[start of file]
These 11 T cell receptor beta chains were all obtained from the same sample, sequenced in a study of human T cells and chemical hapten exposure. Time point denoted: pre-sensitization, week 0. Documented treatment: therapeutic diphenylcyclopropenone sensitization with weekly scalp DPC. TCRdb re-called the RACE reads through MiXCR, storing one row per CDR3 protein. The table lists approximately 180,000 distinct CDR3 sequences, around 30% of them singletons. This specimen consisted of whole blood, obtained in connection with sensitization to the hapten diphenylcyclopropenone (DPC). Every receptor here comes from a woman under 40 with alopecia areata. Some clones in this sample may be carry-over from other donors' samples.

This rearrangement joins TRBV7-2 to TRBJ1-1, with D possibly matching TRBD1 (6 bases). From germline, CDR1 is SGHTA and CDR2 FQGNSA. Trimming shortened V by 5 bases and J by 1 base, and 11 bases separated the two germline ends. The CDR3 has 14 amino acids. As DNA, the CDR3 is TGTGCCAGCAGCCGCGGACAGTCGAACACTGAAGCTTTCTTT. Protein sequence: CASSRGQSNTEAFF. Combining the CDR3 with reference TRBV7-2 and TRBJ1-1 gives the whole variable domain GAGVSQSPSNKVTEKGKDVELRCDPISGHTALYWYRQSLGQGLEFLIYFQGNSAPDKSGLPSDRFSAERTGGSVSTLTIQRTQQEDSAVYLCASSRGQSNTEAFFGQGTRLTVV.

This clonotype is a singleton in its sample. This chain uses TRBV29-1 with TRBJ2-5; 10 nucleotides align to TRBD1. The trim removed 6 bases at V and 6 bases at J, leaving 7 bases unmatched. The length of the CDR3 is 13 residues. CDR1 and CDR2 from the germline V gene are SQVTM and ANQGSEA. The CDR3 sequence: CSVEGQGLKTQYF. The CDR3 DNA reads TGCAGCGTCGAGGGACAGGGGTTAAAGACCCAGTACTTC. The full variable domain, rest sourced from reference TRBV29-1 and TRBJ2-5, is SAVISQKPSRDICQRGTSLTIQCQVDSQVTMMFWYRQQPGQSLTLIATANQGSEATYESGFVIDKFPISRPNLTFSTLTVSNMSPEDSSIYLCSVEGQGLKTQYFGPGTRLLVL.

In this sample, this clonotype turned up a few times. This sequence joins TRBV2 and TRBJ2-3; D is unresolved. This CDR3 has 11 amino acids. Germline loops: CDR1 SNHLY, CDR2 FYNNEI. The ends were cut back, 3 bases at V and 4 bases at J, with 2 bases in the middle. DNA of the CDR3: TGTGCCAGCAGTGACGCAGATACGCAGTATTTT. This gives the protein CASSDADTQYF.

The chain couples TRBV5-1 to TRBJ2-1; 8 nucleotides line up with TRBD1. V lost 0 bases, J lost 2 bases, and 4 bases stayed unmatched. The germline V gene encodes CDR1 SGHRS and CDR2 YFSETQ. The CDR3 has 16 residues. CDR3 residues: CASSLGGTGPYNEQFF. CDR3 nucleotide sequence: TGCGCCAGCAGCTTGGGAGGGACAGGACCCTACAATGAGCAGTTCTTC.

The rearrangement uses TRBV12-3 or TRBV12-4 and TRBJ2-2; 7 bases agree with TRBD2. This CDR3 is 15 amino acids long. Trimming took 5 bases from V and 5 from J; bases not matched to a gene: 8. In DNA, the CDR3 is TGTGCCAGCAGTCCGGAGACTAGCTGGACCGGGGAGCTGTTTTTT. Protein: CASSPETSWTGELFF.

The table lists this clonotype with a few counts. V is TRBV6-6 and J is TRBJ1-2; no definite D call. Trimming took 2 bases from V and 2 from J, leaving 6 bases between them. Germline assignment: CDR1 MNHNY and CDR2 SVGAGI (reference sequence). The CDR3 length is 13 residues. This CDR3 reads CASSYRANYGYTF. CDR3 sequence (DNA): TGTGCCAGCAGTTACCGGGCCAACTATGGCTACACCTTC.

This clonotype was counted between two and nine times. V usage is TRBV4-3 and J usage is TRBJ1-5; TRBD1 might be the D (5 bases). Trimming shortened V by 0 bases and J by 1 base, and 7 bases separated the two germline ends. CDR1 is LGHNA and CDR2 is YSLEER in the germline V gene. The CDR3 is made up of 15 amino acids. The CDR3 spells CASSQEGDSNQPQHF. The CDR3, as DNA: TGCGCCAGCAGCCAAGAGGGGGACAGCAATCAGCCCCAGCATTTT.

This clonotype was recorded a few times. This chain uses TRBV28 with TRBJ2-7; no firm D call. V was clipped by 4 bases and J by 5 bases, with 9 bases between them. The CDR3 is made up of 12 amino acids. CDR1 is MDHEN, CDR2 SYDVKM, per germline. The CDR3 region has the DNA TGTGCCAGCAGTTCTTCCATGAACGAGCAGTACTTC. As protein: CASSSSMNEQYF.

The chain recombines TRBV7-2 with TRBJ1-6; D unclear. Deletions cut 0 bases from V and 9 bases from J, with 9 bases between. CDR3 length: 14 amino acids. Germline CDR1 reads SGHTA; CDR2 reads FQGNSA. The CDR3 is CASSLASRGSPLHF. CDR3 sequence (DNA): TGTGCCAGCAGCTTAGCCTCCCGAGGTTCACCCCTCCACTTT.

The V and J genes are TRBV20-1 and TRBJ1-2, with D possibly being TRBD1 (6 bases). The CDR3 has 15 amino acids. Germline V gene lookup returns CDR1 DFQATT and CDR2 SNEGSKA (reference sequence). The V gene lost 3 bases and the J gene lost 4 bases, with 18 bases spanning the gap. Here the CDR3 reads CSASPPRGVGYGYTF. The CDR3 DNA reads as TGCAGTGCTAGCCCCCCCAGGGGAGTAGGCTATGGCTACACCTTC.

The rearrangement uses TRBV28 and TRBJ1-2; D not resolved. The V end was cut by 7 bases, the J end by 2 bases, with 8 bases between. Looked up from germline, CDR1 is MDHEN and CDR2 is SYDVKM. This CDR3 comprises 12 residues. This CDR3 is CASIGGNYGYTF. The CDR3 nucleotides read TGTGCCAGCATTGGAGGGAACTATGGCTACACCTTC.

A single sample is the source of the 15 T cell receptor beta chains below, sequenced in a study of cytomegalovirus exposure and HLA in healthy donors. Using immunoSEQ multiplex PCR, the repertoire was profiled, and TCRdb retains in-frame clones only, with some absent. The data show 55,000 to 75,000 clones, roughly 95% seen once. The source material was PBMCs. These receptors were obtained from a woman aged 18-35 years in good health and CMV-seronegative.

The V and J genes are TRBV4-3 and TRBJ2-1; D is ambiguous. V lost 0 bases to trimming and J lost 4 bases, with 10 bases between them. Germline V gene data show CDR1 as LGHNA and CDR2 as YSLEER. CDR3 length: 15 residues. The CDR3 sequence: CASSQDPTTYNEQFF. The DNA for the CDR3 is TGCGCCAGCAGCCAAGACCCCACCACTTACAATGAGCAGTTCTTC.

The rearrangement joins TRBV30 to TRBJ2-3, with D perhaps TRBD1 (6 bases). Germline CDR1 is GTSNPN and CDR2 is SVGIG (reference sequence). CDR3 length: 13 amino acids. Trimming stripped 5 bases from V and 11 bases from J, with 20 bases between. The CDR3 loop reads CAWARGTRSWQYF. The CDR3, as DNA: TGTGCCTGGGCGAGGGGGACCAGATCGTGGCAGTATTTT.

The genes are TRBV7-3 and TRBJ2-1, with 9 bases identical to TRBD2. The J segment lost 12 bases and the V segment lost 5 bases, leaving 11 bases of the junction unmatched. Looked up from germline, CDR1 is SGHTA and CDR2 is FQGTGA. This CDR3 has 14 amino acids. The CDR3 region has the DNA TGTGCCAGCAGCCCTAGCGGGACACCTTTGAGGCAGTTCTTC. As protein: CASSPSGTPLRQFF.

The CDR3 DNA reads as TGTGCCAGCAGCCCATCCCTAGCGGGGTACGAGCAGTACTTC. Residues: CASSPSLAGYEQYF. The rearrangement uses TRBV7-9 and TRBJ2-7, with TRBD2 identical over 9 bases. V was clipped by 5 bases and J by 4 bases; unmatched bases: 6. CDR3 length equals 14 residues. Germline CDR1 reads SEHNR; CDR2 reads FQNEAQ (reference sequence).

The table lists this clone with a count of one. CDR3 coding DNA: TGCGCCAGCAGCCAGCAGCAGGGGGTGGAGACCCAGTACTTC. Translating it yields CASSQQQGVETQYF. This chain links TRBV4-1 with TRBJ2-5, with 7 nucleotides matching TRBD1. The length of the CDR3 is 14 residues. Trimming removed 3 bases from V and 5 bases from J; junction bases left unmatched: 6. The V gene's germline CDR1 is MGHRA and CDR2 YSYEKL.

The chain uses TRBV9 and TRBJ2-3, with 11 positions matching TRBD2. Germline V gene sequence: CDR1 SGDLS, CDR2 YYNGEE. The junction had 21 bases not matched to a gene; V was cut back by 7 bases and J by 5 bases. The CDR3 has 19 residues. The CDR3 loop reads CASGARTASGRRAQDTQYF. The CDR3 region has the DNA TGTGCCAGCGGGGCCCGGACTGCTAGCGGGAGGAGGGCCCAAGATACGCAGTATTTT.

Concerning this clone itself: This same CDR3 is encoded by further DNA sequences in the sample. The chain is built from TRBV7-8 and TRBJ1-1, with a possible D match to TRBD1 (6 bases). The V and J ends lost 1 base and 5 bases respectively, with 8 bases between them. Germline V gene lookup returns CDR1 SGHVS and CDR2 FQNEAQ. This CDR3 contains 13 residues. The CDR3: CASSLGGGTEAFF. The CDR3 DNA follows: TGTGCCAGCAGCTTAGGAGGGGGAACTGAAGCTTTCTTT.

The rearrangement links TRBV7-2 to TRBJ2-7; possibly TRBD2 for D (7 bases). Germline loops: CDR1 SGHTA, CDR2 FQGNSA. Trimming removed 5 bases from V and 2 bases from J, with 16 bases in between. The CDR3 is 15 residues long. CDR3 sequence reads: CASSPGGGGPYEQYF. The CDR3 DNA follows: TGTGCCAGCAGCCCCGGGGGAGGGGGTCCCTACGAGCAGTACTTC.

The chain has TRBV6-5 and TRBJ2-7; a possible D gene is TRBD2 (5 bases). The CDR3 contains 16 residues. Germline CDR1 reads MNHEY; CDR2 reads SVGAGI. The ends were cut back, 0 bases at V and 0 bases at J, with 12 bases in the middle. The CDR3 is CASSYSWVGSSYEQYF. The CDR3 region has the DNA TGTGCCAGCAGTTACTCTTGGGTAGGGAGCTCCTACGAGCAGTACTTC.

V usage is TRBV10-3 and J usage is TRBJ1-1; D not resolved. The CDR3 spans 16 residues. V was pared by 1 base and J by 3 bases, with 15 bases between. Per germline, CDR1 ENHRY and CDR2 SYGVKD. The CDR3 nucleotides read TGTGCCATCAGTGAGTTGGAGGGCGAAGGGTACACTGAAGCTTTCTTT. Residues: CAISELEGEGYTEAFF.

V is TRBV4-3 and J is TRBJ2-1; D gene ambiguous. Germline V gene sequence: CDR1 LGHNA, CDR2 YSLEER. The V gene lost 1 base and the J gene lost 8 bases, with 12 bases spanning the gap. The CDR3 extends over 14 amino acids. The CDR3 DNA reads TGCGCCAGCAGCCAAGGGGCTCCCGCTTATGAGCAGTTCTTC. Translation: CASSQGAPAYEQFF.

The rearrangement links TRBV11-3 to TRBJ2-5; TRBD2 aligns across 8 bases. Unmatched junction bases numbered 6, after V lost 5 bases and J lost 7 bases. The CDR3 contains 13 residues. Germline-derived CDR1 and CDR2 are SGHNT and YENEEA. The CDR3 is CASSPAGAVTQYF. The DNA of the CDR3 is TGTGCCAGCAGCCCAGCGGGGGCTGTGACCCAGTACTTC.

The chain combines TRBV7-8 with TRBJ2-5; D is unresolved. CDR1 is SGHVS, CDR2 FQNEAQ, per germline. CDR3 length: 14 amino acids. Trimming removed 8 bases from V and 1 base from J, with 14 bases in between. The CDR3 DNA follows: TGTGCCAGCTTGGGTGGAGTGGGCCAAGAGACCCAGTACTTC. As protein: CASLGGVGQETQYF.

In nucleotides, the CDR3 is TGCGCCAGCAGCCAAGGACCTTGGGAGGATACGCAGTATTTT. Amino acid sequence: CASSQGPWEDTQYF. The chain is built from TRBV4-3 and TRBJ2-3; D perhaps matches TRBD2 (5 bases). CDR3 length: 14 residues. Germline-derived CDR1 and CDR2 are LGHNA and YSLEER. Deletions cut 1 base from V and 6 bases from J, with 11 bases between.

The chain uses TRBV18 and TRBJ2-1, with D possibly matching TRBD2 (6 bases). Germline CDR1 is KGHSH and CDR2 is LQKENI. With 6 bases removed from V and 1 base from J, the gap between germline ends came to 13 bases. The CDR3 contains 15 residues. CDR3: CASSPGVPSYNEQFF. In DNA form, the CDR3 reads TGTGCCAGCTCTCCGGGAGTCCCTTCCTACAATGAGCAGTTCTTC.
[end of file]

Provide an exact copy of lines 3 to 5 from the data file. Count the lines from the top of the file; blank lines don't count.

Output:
This clonotype is a singleton in its sample. This chain uses TRBV29-1 with TRBJ2-5; 10 nucleotides align to TRBD1. The trim removed 6 bases at V and 6 bases at J, leaving 7 bases unmatched. The length of the CDR3 is 13 residues. CDR1 and CDR2 from the germline V gene are SQVTM and ANQGSEA. The CDR3 sequence: CSVEGQGLKTQYF. The CDR3 DNA reads TGCAGCGTCGAGGGACAGGGGTTAAAGACCCAGTACTTC. The full variable domain, rest sourced from reference TRBV29-1 and TRBJ2-5, is SAVISQKPSRDICQRGTSLTIQCQVDSQVTMMFWYRQQPGQSLTLIATANQGSEATYESGFVIDKFPISRPNLTFSTLTVSNMSPEDSSIYLCSVEGQGLKTQYFGPGTRLLVL.

In this sample, this clonotype turned up a few times. This sequence joins TRBV2 and TRBJ2-3; D is unresolved. This CDR3 has 11 amino acids. Germline loops: CDR1 SNHLY, CDR2 FYNNEI. The ends were cut back, 3 bases at V and 4 bases at J, with 2 bases in the middle. DNA of the CDR3: TGTGCCAGCAGTGACGCAGATACGCAGTATTTT. This gives the protein CASSDADTQYF.

The chain couples TRBV5-1 to TRBJ2-1; 8 nucleotides line up with TRBD1. V lost 0 bases, J lost 2 bases, and 4 bases stayed unmatched. The germline V gene encodes CDR1 SGHRS and CDR2 YFSETQ. The CDR3 has 16 residues. CDR3 residues: CASSLGGTGPYNEQFF. CDR3 nucleotide sequence: TGCGCCAGCAGCTTGGGAGGGACAGGACCCTACAATGAGCAGTTCTTC.